50th Anniversary of the Wilderness Act: Standing Trees & the Many Faces of Wilderness
By Ryan Moehring
September 3, 2014
As we celebrate the 50th anniversary of the Wilderness Act of 1964, I find myself thinking about the Dr. Seuss book, The Lorax. The book published in 1971, at the height of the U.S. environmental movement, and it chronicles the fate of a once-beautiful land that is systematically destroyed by the Once-ler, a greedy entity that cuts down all of the Truffula trees in order to gather material to knit “thneeds” – an invention of his own, “which everyone needs.”
By cutting down the trees, however, the Once-ler inadvertently summons the Lorax from the stump of a Truffula tree. The Lorax “speaks for the trees, for the trees have no tongues,” and warns the Once-ler of the consequences of his unregulated consumption. Undeterred, the Once-ler carries on with the “biggering” of his operations. Soon all of the trees are cut down and, without materials for his thneeds; the Once-ler is forced to shut down his factory. As he ponders his mistakes from his crumbling house, he takes note of a cryptic message the Lorax had inscribed on a stone before he left. It simply said, “Unless.”
The repentant Once-ler then gives the last Truffula seed to a little boy in town and tells him to plant it, saying that if the boy grows a whole forest of the trees, the Lorax, and all of his friends, may come back.
He finally understands the message of the Lorax: “Unless someone like you cares a whole awful lot, nothing is going to get better. It's not.”
Not unlike a treasured literary work, sometimes an idea comes along that is so powerful it changes the way human beings feel about a subject forever. For me and for many other environmentalists, this powerful idea came in the form of a question:
“Should trees have standing?”
The question was posed in 1972 by environmental scholar and attorney, Christopher D. Stone—just one year after the Lorax was printed, causing some to question if the Truffula tree was his inspiration. Stone’s essay became a rallying point for the burgeoning environmental movement of the 70s, and it launched a global debate about the nature of legal rights.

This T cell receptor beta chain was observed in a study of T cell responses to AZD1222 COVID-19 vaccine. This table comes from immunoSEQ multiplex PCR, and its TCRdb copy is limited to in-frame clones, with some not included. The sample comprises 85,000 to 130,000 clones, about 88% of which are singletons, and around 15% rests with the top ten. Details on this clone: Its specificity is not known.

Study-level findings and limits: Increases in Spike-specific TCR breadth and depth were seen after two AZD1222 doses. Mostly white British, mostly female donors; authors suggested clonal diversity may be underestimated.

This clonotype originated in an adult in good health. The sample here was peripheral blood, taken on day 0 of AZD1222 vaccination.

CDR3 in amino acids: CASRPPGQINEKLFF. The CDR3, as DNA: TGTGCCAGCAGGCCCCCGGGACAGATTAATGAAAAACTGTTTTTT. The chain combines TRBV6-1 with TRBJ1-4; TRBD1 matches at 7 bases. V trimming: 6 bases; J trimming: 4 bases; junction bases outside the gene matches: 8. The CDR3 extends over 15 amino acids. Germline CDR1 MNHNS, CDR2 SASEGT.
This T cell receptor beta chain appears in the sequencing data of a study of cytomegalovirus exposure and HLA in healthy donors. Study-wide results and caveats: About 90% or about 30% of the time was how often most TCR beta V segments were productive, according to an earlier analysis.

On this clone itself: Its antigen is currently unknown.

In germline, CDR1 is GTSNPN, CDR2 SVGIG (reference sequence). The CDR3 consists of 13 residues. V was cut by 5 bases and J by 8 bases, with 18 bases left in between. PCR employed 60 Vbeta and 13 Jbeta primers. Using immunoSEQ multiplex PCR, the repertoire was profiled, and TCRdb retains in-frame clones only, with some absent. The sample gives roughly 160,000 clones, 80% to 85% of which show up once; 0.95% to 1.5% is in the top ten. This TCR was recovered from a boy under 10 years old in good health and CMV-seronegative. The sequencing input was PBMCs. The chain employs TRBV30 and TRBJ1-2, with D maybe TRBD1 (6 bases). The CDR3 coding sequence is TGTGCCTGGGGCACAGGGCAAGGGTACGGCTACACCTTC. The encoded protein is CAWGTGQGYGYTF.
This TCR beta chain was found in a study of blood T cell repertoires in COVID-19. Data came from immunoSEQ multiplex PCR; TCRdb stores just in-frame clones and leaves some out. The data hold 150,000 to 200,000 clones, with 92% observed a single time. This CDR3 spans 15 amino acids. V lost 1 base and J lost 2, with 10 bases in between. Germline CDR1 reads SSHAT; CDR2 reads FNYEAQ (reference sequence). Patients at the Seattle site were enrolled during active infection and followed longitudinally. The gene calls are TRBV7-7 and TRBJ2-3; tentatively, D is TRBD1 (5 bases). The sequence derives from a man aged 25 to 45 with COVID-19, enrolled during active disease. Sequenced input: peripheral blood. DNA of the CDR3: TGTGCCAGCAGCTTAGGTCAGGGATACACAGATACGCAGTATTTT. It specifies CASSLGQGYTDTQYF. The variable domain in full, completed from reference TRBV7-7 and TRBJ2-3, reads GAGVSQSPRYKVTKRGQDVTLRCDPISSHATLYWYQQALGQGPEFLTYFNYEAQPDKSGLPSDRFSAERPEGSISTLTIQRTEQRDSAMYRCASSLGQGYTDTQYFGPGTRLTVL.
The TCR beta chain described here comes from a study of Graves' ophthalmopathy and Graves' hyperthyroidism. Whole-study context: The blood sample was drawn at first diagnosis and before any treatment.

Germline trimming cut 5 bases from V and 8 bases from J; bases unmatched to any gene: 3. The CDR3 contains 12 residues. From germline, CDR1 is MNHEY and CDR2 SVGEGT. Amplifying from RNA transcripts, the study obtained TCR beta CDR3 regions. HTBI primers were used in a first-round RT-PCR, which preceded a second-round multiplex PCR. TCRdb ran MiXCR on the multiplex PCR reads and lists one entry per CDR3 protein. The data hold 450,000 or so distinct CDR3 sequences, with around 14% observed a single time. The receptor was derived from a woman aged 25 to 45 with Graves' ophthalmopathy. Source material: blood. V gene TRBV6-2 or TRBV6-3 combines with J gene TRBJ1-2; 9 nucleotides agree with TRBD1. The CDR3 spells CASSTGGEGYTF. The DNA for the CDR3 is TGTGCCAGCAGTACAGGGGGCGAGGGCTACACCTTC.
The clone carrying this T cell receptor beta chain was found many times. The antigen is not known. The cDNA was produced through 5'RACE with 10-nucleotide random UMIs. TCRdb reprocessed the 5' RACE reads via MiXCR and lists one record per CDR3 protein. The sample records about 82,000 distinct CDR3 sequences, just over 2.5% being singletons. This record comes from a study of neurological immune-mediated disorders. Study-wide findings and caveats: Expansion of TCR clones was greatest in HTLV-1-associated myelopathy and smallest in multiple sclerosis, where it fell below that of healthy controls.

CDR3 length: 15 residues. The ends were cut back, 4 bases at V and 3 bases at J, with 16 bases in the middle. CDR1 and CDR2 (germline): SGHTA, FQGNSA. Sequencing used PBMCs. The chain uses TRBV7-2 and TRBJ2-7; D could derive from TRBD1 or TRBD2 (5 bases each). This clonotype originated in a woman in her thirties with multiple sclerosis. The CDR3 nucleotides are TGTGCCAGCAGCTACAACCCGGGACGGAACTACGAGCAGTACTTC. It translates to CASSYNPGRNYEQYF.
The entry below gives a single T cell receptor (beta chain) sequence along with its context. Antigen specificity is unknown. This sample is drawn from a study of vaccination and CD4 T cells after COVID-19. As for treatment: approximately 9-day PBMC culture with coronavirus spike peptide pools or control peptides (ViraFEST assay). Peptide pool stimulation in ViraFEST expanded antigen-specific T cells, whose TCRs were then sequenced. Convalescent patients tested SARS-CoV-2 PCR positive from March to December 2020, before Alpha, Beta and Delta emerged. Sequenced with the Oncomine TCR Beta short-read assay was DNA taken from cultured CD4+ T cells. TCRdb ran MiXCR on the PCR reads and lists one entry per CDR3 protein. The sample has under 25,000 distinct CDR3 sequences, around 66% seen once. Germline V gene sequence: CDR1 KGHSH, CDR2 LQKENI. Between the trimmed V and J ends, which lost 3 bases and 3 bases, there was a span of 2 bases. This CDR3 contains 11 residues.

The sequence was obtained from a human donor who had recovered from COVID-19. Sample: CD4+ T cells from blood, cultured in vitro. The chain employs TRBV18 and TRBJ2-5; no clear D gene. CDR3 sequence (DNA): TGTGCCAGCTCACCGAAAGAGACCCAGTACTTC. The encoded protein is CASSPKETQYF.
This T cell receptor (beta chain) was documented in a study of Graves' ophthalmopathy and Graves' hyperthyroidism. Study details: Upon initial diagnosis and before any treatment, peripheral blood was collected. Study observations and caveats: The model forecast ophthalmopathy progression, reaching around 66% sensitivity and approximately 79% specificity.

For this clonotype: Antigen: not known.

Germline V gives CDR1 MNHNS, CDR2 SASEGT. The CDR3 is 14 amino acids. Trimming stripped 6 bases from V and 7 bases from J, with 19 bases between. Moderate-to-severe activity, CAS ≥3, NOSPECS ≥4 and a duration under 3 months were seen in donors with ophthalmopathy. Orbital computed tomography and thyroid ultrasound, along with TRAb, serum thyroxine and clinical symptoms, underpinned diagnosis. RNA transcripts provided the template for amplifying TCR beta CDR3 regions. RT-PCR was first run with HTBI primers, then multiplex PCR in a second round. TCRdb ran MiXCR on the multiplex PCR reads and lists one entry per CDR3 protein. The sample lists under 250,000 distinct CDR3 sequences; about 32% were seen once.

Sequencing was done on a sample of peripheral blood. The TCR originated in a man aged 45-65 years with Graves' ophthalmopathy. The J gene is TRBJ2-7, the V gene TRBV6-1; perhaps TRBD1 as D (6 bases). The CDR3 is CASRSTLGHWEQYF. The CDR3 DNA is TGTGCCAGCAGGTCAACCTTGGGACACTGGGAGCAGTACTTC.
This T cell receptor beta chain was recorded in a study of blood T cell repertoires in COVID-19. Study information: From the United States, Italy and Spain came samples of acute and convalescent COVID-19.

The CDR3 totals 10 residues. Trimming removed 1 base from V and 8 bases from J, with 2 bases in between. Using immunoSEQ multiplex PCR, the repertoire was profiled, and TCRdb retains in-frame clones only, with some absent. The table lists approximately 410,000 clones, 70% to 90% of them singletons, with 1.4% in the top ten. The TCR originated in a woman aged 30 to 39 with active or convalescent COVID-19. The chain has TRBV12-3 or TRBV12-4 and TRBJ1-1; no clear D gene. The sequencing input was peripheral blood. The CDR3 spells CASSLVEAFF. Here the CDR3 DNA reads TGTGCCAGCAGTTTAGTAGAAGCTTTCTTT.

The anthropocentric view of the environment holds that nature’s ethical value is derived solely from its value to humans, whether economic, aesthetic or otherwise. Stone advanced a compelling argument that trees – and, in fact, the entire natural environment – should be granted legal rights because of their inherent value.
The idea of giving rights where none existed before, he claimed, was not unprecedented. Women, slaves, Indians, even children – all had experienced extended periods without legal standing that were later remedied.
Human beings have also endowed all manner of inanimate objects with legal standing. The United States itself is an entity that enjoys legal protection, along with municipalities, states, and corporations. That the environment should also enjoy certain rights seemed obvious to Stone – and to many others.
A decade before Stone asked his famous question, some of our nation’s most revered conservationists – Aldo Leopold, Olaus and Mardy Murie, Bob Marshall, Howard Zahniser, and many others – were looking at the problem underlying Stone’s question in a different way. They were working towards a new, higher standard of conservation: wilderness. The 1964 Wilderness Act definition of wilderness is poetic and worth repeating:
“…Areas where the earth and its communities of life are left unchanged by people, where the primary forces of nature are in control, and where people themselves are visitors who do not remain.”
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